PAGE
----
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Tim Layden
October 30, 2000
Reborn in The U.S.A. In his first marathon as an American, Morocco-born Khalid Khannouchi won Chicago in U.S.-record time
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October 30, 2000

Olympic Sports

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U.S. Marathoners: Going Back in Time

Sunday's resounding Chicago marathon victory by Khalid Khannouchi (page 74), the Moroccan-born world-record holder, serves to underscore the dismaying decline of U.S. men's marathoning from the early 1980s until Khannouchi became an American citizen in April. Here's a look at where the fatest American men stood in relation to the world's fastest runners in recent Olympic years, along with the number of U.S. marathoners who broke 2:15 in that year.






Gerard Nijboer ( Netherlands), 2:09:01

Alberto Salazar, 2:09:41 (2)



Steve Jones ( Great Britain), 2:08:05

Ken Martin, 2:11:24 (26)



Belaine Densimo ( Ethiopia), 2:06:50

Mark Conover, 2:12:26 (not in top 50)



David Tsebe ( South Africa), 2:08:07

Steve Spence, 2:12:43 (not in top 50)



Martin Fiz ( Spain), 2:08:25

Jerry Lawson, 2:10:04 (27)


2000 (through Sunday)

Antonio Pinto ( Portugal), 2:06:36

Khannouchi, 2:07:01 (2)


Reborn in The U.S.A.
In his first marathon as an American, Morocco-born Khalid Khannouchi won Chicago in U.S.-record time

Upon crossing the finish line first in Sunday's Chicago Marathon, Khalid Khannouchi was greeted by his wife, Sandra, who wrapped him in a U.S. flag, symbolic of the American citizenship the Morocco-born Khalid won on May 2. Then Khalid dropped to his knees, gently put the flag aside, turned toward Mecca and kissed the ground as four soundly beaten Kenyans crossed the line behind him. A new era has dawned in U.S. marathoning.

Khannouchi, 28, who has lived in America for seven years, became the first U.S. runner to win a major international marathon since Greg Meyer won Boston in 1983. Khannouchi—who, according to race director Carey Pinkowski, earned an estimated $500,000 in prize and appearance money and performance incentives—dropped Kenyans Josephat Kiprono and Moses Tanui in the final two miles and finished in 2:07:01, the second-fastest time in the world in 2000. (That clocking also becomes the U.S. record, obliterating David Morris's 2:09:32 from last year.) Khannouchi, who set the world mark of 2:05:42 last fall in Chicago, has now run three of history's 18 fastest marathons. No other man has run two. "He's got to be the best of all time," said Morris, who placed seventh on Sunday.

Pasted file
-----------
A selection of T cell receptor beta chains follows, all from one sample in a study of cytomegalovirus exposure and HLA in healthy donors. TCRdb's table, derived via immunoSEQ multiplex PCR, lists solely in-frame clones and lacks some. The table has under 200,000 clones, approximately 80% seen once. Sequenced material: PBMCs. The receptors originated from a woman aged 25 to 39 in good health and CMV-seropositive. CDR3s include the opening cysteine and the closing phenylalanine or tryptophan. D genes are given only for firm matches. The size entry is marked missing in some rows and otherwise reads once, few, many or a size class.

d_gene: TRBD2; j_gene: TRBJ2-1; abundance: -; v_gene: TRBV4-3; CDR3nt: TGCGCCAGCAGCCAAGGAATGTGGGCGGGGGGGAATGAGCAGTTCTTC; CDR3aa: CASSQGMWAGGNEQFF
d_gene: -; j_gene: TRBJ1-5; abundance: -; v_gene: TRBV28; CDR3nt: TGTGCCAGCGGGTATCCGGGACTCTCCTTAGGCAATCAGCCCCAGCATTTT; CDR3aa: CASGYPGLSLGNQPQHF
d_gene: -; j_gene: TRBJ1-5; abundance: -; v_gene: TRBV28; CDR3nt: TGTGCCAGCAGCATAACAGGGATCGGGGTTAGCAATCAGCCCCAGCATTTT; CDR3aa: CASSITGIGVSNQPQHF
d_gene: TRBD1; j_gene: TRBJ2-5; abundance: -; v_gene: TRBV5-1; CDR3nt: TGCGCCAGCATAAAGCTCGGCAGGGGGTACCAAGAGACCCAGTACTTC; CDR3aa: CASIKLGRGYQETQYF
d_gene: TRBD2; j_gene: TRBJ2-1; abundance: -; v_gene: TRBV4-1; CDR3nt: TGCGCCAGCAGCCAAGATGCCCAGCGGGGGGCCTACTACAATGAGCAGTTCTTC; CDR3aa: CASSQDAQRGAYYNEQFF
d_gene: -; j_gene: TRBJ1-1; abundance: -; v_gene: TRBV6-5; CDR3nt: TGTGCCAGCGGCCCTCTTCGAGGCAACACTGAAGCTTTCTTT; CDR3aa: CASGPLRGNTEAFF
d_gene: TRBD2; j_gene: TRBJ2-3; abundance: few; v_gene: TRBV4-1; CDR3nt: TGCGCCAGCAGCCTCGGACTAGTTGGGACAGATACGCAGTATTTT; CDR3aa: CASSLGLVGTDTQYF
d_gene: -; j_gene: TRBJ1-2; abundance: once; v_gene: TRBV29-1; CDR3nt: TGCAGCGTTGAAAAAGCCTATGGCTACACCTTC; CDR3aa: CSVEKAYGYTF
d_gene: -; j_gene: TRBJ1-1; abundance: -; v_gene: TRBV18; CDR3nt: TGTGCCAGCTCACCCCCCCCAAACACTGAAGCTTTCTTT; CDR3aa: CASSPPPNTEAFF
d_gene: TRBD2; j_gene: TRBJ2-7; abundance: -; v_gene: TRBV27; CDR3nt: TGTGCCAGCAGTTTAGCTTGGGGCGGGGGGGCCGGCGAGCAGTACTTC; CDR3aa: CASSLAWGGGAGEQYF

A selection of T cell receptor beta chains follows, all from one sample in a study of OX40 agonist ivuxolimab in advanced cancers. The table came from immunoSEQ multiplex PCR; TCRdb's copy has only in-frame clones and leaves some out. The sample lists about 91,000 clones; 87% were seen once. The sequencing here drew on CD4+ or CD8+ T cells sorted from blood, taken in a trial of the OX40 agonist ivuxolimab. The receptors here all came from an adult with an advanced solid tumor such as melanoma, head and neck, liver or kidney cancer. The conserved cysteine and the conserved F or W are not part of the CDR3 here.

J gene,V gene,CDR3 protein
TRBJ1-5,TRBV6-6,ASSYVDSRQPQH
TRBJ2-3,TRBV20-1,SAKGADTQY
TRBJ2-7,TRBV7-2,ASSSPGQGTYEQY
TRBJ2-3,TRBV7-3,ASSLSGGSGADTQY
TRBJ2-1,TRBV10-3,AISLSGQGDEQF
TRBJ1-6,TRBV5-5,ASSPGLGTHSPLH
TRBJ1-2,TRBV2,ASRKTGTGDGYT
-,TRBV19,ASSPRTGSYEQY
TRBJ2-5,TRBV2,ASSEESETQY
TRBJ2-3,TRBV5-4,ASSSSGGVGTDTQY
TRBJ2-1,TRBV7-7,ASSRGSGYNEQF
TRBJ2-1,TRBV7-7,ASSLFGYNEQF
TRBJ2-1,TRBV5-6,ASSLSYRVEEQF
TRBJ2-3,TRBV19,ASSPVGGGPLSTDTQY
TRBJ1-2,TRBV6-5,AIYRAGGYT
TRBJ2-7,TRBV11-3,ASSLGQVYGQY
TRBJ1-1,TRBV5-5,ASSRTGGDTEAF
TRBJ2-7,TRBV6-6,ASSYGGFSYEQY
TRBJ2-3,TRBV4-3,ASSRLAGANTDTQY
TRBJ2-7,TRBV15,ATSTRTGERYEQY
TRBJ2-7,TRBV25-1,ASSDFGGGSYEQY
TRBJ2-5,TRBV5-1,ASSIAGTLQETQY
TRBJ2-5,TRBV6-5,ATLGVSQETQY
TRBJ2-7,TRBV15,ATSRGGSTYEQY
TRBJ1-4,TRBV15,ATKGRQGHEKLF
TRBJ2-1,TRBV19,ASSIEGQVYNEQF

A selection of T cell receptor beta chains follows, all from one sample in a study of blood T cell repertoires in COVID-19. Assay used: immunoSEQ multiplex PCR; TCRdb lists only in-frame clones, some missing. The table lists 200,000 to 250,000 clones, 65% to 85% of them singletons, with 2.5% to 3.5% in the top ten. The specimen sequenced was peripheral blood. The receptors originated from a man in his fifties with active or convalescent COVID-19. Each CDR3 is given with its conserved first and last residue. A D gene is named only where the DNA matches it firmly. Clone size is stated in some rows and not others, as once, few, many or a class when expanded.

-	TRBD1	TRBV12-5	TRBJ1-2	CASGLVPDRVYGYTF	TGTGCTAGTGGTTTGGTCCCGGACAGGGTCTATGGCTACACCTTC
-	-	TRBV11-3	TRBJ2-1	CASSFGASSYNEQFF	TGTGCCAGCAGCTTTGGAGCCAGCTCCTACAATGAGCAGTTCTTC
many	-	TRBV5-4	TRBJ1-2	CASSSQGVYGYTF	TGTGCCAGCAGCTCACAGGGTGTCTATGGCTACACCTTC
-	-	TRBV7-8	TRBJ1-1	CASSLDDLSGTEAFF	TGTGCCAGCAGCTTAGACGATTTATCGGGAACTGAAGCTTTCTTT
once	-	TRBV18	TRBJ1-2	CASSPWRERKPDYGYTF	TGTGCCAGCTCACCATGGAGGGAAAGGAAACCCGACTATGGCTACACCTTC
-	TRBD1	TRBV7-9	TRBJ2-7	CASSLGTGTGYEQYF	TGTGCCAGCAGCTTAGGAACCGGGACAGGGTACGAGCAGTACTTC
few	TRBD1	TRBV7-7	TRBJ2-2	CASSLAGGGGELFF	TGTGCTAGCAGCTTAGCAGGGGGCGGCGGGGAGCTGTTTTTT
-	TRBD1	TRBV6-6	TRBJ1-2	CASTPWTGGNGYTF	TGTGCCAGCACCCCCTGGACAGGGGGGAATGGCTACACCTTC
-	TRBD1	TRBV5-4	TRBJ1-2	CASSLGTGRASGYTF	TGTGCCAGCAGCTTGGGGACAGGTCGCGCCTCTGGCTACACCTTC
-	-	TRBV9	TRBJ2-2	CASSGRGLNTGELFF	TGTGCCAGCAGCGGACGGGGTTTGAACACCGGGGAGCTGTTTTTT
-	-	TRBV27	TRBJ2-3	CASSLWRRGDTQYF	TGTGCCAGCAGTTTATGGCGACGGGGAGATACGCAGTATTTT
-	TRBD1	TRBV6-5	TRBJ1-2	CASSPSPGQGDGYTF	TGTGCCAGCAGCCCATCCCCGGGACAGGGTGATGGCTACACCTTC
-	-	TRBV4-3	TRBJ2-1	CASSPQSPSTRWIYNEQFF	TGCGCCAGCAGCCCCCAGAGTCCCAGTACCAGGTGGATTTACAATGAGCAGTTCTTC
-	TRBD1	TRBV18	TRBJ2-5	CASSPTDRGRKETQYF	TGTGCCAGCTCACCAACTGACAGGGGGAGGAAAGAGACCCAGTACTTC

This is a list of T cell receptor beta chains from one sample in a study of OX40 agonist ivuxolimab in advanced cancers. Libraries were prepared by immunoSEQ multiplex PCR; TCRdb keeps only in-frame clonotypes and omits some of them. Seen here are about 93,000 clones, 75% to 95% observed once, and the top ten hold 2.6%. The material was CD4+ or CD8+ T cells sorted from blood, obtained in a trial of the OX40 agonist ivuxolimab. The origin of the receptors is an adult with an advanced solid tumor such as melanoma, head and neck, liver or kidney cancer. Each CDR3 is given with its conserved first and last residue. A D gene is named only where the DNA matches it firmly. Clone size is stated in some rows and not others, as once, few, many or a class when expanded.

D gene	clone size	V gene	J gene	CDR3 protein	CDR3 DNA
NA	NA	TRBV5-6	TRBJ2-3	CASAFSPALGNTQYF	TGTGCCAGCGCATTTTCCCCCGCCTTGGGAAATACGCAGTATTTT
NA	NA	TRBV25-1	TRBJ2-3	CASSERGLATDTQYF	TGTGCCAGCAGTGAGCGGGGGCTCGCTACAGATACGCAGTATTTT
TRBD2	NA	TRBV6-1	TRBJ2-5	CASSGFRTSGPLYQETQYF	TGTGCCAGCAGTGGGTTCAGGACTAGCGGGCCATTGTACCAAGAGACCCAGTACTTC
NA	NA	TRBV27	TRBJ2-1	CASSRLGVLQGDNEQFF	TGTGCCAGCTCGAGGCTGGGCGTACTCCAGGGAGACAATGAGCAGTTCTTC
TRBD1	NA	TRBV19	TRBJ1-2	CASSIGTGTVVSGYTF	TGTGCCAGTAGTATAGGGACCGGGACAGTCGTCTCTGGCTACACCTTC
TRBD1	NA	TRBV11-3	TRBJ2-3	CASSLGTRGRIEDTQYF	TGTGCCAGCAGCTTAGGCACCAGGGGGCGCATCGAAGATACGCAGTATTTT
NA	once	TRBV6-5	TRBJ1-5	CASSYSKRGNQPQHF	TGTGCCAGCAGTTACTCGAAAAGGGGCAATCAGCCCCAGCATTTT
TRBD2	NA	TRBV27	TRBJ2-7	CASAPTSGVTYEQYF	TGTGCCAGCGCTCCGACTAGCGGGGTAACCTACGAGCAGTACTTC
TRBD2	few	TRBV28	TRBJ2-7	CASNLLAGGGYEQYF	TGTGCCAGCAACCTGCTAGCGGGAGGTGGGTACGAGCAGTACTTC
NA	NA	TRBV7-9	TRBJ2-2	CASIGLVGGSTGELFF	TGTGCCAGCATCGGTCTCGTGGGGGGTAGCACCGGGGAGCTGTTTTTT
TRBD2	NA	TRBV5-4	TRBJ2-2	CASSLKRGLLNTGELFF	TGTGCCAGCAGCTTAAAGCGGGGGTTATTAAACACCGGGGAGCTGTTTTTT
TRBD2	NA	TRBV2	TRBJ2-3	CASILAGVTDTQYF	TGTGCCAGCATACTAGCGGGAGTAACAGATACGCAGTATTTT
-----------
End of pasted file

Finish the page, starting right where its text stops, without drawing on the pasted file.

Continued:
Could he also raise American marathoning from what Rod De-Haven, the only U.S. entrant in the 2000 Olympic marathon, called "the bottom of the barrel" before Sunday's race? On one hand, Khannouchi dedicated Sunday's victory to his new country. On the other hand, he said before the race that his success still owes much to the training methods he learned in Morocco. "The guy trains his butt off," says DeHaven.

It remains to be seen whether, by inspiration or by example, Khannouchi can lift the level of performance in his adopted country. Chicago offered hope with a minirevival of sorts in U.S. marathoning. The 30-year-old Morris (2:12:00) finished in the top 10 for the second straight year (he was fourth in 1999); he was followed by Eric Mack, 26, in eighth place at 2:12:42 and Josh Cox, 25, in 10th at 2:13:55.

More than the Khannouchi factor was at work. Cox, whose Chicago time was a personal best by nearly six minutes, is one of nine U.S. runners training under Italian coach Gabriele Rosa in a $1 million program sponsored by shoe and apparel company Fila. After undergoing physiological testing and interviews with Fila in July, the runners moved to a training camp at 6,000 feet in Mount Laguna, Calif., east of San Diego. Fila plans soon to tab 40 more runners, ages 16 to 20, to join the program, which is called Discovery USA. Working with Rosa, who has trained many top Kenyans, has been "the opportunity of a lifetime," says Cox.

The Fila group isn't alone. Stanford cross-country and track coach Vin Lananna is vastly improving the postgraduate Farm Team program in Palo Alto, Calif. An elite group is training in Boulder, Colo., too. Other U.S. marathoners, such as Mack and Morris, train alone but use far more demanding programs than traditional U.S. methods. "You're going to see improvement," says DeHaven. "It might be closer to 10 years than two or three, but it will happen."

If you count Khannouchi, which you should, it already has.

Former Olympians in the Tent
The Five-Ring Circus

You're a recently retired Olympic athlete who still longs for the roar of the crowd. Your limbs are oak, your spine bends like Silly Putty, and your internal clock still wakes you at dawn so you can stretch. What do you do? Fabrice Becker is the man you should see.

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